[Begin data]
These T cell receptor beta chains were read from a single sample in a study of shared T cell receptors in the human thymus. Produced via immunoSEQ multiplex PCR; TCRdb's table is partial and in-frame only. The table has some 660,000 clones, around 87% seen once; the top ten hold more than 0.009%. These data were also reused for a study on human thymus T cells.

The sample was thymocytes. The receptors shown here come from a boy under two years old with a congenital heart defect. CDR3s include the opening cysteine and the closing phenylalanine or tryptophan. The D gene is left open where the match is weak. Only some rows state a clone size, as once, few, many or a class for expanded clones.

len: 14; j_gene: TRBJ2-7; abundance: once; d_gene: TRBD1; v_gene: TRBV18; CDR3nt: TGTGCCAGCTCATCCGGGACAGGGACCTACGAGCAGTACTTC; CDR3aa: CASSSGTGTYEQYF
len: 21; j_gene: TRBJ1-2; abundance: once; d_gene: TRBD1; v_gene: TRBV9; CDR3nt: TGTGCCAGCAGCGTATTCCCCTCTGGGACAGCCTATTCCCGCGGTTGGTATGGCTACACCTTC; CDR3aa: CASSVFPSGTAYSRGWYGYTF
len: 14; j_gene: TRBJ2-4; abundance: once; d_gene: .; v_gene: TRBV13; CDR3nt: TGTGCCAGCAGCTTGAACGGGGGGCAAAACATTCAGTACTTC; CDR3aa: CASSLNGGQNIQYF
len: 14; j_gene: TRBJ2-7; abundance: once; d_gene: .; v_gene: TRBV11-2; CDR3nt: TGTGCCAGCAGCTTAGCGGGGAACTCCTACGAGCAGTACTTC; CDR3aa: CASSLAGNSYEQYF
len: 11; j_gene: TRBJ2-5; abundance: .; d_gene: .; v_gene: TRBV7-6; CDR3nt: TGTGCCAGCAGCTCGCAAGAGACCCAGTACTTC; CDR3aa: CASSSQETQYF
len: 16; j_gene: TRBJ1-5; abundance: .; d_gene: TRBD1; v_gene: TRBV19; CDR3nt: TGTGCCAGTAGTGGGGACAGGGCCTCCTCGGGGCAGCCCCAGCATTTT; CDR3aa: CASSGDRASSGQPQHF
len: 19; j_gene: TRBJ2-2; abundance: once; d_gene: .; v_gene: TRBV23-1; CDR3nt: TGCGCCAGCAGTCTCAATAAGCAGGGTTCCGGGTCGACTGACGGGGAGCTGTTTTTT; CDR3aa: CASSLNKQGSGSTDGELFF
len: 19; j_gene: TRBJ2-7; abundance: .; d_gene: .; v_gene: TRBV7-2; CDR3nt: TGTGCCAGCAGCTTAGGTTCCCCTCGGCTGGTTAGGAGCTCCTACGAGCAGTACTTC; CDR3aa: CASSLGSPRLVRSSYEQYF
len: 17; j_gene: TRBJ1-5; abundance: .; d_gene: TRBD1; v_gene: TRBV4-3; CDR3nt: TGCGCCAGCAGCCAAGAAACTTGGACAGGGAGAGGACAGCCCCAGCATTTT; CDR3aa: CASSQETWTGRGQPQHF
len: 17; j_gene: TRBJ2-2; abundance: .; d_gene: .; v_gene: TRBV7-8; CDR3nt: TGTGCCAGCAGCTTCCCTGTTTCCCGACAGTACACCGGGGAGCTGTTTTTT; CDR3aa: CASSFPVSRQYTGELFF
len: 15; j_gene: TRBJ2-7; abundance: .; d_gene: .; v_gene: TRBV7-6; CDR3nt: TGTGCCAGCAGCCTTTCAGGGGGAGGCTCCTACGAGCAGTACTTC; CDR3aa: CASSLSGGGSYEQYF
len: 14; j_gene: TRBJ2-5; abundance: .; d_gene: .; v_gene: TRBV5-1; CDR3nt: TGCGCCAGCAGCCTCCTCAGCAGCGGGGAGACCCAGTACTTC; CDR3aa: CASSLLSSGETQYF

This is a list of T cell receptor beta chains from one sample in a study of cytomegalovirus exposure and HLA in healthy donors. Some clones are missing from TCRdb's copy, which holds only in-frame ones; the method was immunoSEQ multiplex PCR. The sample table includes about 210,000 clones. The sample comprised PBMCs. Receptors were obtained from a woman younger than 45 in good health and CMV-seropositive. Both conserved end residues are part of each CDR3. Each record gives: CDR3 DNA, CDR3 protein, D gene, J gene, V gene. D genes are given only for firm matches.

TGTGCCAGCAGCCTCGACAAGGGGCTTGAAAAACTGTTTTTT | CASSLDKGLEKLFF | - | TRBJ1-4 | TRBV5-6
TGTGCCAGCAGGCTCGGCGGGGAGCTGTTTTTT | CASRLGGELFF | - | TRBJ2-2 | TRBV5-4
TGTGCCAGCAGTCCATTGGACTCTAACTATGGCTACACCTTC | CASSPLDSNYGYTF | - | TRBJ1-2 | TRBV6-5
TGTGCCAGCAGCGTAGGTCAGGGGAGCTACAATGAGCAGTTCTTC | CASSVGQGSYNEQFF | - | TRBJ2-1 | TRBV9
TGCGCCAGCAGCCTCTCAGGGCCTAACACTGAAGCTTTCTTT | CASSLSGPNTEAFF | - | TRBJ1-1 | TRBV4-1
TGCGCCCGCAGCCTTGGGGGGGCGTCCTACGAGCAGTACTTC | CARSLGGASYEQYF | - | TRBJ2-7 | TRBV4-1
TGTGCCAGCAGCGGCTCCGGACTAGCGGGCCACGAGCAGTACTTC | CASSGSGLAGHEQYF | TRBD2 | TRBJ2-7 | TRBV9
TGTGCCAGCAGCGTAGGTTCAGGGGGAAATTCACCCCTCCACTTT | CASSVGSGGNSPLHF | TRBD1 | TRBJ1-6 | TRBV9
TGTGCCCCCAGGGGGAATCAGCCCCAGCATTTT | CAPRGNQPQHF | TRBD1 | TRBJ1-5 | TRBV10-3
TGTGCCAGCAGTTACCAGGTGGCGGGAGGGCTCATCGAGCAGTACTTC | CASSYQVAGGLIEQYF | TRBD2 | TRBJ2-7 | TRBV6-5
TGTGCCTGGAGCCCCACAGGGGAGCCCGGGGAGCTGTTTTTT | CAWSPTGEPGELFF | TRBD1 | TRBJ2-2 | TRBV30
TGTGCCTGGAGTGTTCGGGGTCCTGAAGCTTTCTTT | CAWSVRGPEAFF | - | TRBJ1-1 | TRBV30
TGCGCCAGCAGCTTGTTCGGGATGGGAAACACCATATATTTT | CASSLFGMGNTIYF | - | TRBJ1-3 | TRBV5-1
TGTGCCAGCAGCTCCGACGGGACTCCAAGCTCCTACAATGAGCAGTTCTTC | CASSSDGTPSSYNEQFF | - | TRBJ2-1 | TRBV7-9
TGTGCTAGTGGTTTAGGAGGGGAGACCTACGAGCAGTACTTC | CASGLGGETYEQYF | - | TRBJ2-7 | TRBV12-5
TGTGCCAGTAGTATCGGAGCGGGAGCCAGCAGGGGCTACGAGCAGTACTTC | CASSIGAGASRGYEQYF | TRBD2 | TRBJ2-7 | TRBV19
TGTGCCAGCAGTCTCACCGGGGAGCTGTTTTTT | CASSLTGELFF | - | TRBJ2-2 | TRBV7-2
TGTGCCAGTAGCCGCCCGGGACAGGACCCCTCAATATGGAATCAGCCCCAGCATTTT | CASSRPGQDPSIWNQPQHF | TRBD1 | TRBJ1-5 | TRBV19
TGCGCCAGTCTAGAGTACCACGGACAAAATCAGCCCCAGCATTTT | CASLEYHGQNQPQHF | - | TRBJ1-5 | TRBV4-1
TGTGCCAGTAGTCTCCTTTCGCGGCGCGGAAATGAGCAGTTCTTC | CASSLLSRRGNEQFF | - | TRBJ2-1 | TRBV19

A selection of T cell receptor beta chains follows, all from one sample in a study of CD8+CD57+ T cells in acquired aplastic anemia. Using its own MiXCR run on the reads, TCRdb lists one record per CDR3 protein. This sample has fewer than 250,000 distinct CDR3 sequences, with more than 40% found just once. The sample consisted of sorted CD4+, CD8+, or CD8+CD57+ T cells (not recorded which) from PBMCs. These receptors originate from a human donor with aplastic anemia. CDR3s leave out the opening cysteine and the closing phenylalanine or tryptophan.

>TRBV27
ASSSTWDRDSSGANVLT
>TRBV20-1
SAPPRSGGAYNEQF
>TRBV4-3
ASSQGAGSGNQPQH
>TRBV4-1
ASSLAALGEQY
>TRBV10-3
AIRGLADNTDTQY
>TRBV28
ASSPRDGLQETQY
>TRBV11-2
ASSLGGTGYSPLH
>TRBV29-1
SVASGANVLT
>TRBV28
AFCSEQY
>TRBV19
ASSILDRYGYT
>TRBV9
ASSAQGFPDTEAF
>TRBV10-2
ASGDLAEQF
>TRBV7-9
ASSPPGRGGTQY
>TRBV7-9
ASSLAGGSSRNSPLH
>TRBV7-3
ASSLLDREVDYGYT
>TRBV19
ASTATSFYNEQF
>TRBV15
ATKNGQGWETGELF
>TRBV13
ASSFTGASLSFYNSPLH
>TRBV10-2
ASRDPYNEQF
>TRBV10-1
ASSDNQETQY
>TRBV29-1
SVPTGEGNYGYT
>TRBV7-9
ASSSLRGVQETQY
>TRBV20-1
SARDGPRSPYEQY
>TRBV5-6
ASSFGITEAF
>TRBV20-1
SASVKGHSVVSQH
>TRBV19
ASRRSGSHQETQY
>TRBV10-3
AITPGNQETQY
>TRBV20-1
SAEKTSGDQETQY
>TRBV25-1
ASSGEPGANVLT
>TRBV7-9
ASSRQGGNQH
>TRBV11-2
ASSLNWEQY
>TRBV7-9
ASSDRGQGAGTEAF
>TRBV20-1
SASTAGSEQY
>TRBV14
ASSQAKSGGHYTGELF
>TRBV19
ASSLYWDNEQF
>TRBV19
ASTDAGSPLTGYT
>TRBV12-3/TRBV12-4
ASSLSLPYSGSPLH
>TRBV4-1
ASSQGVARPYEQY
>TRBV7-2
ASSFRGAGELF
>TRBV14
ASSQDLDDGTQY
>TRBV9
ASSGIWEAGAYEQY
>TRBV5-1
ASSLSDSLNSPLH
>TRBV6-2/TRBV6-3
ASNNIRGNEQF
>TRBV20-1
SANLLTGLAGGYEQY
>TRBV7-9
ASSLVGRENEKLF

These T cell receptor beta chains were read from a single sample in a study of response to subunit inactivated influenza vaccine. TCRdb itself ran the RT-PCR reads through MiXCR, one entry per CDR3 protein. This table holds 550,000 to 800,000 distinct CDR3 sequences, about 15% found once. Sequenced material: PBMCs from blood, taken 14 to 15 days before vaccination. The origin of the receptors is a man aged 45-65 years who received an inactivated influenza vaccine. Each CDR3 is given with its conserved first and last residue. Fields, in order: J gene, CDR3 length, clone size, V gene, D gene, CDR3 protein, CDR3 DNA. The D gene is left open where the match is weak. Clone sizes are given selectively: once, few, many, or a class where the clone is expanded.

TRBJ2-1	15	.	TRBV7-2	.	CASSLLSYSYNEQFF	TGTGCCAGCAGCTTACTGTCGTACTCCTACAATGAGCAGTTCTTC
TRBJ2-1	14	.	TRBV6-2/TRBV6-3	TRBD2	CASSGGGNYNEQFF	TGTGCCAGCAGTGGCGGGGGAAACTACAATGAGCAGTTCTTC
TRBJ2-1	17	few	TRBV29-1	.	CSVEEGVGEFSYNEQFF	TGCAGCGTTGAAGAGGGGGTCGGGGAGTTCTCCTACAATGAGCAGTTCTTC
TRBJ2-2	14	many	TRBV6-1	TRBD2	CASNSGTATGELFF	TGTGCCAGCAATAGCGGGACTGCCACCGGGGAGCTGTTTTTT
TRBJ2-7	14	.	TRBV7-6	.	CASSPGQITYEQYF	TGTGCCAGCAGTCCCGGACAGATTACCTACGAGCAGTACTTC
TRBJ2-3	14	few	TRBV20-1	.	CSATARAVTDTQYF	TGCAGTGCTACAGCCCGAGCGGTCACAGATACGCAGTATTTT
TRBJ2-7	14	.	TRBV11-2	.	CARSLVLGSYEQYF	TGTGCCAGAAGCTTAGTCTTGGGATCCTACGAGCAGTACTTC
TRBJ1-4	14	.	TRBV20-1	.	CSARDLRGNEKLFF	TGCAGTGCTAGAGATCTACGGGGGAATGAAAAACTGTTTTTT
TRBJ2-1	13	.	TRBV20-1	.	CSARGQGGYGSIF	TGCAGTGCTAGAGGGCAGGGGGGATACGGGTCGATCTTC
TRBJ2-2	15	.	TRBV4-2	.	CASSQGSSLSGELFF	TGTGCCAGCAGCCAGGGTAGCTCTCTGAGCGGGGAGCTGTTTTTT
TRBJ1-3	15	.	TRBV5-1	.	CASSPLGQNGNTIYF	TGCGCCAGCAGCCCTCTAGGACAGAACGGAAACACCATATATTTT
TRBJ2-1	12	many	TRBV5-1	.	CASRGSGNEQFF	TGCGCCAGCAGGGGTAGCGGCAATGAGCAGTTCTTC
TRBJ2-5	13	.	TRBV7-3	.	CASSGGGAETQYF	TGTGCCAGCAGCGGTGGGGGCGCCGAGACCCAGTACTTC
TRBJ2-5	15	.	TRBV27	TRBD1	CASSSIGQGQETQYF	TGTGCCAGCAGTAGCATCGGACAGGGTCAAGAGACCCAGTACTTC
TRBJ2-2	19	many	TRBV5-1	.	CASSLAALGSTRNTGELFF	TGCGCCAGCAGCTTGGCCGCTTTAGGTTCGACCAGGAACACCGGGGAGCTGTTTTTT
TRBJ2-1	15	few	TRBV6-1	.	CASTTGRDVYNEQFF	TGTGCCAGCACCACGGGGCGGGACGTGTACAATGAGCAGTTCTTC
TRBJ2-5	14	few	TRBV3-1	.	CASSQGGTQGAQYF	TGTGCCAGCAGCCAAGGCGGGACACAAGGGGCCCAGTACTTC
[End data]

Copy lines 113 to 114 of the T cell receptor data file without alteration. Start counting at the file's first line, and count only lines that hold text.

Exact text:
>TRBV7-2
ASSFRGAGELF